I may, I think, sum up the result of this somewhat discursive survey. The Committee on National Expenditure recommended a reduction in Votes of £86,000,000, and that is exclusive of what might occur as the result of the conversa- tions at Washington. I deduct from that £86,000,000 the amount of savings which were unspecified. [An HON. MEMBER: "Why?"] The reason why is this, that when you have done your best to get all the savings that are in sight at the moment, if there is no specification of the particular other savings which might possibly, be achieved, you can scarcely be blamed if they do not occur to your own mind, although you ought to try your-utmost to find other possibilities of economy, but the House, I am sure, appreciates the way in which I am stating the problem. I deduct the unspecified savings, and I reach a figure of £71,000,000.
We accept in all—this is a summation of what I have been eaying—£64,000,000, but that £64,000,000 includes the £10,000,000 attributable to the possible savings as the result of the Washington Conference and the £1,000,000 possible saving on the supply of oil. That brings me down to £53,000,000, and the difference between the figure of £71,000,000 and £53,000,000 is £18,000,000. Of that £18,000,000, £12,000,000 is represented by the savings which the Geddes Committee recommended, but which we do not accept, in respect of education, so that, if I take my right hon. Friend the Member for Paisley as a representative critic of the Government in respect to what it has done, there is only £6,000,000 between us, even if we had done everything which the Geddes Committee recommend, and of which my right hon. Friend would approve. I am taking it for the moment as if my right hon. Friend approved of everything in the Reports except the recommendations in regard to education, but even upon that footing—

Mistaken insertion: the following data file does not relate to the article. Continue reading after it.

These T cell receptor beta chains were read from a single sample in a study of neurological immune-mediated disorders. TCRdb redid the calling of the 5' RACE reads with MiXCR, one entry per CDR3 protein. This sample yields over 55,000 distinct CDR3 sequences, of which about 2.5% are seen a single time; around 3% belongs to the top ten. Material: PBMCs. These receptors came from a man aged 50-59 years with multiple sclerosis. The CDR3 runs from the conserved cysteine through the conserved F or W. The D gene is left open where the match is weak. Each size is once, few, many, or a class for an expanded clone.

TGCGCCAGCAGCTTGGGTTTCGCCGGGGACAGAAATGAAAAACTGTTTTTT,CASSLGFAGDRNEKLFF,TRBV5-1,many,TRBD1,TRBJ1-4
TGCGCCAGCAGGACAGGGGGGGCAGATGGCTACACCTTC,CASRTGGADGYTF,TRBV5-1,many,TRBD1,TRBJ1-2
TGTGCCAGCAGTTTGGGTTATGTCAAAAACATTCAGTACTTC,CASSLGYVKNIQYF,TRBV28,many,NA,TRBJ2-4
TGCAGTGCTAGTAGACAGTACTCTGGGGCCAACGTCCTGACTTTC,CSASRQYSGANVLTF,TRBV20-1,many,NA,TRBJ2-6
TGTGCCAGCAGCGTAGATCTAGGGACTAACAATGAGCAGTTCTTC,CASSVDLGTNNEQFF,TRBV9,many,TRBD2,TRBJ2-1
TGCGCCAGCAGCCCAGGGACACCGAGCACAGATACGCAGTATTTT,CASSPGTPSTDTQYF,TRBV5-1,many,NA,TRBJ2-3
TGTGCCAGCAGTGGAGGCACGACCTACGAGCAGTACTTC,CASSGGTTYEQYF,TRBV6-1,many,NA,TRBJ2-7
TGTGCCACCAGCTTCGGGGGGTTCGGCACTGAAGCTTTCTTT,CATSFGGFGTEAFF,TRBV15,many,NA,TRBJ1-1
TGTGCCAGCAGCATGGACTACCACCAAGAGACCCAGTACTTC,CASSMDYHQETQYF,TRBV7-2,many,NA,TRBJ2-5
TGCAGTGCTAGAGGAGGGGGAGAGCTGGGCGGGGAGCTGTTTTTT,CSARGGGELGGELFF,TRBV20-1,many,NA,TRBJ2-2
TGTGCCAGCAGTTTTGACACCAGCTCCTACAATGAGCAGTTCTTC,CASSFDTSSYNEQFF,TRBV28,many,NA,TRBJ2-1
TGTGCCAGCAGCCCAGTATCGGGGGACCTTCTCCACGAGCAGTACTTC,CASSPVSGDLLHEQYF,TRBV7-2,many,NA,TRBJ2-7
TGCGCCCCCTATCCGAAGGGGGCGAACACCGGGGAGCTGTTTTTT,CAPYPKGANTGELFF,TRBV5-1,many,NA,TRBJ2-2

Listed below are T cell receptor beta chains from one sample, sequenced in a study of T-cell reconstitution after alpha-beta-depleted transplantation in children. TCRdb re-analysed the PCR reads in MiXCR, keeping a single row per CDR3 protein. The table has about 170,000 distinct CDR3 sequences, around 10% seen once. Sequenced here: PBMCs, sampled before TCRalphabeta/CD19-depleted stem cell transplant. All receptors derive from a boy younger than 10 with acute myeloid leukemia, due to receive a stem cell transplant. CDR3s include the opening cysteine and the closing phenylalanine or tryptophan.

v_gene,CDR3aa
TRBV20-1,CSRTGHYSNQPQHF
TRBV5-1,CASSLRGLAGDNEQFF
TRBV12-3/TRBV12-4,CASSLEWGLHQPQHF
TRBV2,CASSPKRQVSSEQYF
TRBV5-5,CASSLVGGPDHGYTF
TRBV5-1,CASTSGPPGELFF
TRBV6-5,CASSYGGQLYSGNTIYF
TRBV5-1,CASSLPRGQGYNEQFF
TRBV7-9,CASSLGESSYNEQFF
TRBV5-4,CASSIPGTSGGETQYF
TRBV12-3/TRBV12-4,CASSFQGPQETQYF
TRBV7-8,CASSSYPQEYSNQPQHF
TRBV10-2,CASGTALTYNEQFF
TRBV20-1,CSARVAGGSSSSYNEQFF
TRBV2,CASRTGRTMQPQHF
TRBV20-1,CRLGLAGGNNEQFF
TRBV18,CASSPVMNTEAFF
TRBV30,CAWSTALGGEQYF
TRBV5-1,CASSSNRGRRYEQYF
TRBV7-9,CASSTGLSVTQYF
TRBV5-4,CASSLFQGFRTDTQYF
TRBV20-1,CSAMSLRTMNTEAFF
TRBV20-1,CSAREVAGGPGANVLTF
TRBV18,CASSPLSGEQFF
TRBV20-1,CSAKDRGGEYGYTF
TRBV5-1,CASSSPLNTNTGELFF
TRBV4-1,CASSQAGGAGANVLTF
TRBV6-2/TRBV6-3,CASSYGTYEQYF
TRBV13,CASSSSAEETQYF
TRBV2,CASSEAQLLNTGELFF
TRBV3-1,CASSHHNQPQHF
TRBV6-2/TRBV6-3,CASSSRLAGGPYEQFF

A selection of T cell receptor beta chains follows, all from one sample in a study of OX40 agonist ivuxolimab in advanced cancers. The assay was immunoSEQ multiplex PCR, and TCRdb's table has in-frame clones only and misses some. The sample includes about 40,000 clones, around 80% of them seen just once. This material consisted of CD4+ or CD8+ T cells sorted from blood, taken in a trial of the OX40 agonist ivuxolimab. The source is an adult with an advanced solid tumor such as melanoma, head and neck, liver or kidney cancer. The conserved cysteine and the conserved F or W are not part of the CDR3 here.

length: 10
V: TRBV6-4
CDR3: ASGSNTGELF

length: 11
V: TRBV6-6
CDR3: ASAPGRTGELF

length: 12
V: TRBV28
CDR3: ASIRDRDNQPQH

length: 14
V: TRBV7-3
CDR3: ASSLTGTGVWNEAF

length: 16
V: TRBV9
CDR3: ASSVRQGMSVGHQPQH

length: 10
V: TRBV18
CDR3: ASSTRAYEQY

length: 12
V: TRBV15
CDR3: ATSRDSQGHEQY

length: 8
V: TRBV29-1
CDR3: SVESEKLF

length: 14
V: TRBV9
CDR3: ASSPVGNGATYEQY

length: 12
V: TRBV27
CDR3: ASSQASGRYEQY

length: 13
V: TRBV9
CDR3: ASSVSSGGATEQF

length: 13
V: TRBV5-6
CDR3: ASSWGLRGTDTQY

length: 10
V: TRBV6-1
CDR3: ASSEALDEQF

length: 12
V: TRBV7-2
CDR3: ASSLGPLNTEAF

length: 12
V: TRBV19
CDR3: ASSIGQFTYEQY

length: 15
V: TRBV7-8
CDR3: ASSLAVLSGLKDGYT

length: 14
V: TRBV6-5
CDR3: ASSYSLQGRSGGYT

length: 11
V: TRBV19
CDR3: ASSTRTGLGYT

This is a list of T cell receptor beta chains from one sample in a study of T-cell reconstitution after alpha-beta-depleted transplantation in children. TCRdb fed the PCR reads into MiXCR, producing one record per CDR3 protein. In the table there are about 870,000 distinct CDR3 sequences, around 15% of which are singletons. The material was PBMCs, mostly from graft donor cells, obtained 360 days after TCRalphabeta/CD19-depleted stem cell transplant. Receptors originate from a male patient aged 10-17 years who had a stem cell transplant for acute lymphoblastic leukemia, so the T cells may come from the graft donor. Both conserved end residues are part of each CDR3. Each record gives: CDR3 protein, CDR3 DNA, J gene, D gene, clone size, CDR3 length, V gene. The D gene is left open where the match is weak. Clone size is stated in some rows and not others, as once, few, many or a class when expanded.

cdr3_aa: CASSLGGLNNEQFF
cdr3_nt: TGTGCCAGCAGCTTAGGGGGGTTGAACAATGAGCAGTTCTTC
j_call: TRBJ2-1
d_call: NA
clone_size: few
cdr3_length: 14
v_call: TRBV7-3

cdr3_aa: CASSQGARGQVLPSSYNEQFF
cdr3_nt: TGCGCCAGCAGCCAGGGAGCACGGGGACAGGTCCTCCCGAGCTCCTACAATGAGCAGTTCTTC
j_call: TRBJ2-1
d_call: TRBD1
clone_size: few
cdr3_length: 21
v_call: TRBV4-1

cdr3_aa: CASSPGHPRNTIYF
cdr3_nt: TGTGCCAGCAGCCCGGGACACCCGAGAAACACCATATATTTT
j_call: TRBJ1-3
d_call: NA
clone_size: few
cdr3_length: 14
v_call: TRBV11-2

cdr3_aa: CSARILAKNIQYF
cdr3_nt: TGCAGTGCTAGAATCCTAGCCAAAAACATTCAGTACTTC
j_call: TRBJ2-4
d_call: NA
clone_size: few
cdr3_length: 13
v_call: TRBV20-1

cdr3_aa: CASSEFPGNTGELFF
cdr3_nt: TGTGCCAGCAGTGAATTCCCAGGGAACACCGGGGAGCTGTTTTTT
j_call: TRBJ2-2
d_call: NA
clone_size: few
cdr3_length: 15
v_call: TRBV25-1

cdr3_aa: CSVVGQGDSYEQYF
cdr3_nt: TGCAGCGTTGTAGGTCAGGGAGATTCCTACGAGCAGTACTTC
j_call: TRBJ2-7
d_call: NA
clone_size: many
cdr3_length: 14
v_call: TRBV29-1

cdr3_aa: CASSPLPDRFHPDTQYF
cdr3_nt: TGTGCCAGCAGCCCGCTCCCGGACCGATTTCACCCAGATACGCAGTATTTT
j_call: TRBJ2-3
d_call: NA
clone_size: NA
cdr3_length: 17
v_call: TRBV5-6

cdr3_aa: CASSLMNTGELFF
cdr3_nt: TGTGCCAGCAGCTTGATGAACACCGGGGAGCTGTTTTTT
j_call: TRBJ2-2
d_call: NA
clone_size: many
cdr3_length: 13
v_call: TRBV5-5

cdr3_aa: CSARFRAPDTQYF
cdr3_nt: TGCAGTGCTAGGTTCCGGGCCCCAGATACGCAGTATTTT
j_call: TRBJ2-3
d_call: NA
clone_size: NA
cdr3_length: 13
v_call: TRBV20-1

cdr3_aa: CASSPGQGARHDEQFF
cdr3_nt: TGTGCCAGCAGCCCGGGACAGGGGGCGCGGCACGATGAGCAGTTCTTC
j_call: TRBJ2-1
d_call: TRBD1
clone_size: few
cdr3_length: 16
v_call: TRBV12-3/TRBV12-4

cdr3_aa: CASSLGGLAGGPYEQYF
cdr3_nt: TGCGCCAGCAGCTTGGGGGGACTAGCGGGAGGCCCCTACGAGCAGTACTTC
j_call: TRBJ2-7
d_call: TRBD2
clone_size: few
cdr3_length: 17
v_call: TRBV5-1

Yes, and the right hon. Gentleman may make what point he likes of that. I do not think he will make very much of it, but perhaps he will specify. On the footing on which I have stated the problem, at the worst there is only a difference of £6,000,000 between the right hon. Gentleman's point of view and the Government, but I do not say that that is going to be the limit of our efforts. We mean to go on with this investigation, and we mean to see that every possible method is adopted by which Departments can effect further savings in their services.
I confidently anticipate that as the result of what we shall be able to do in the coming year, we shall be able to present an account of far greater saving for the year which is to follow it. Generally, so far as the Government are concerned, we mean to use all our efforts to that end. I come back to a question which was asked by my hon. Friend the Member for the St. Rollox Division of Glasgow (Mr. G. Murray)—how much of this £64,000,000 will be realised in the next year? We shall have to take off from that figure, just as the Geddes Committee would have required to deduct from theirs, a certain sum which will represent the savings not immediately effective. We cannot dismiss your men from the Army and Navy and dockyards all upon a given day, and, therefore, there must be, however much of the Report we take, a considerable lag in the saving. I estimate—it is only a rough estimate—the deduction which ought to be made from the full figure of the year at £10,000,000. By the savings which we expect to effect through the advice of the Geddes Committee, and the operations of the Departments, we shall be able to reduce the Provisional Estimate put previously before us by £54,000,000 in the next financial year. I have no doubt that some hon. Member may remind me to-day that I asked the Geddes Committee to provide £100,000,000 of savings. I have described to you what that figure was, and how I arrived at it.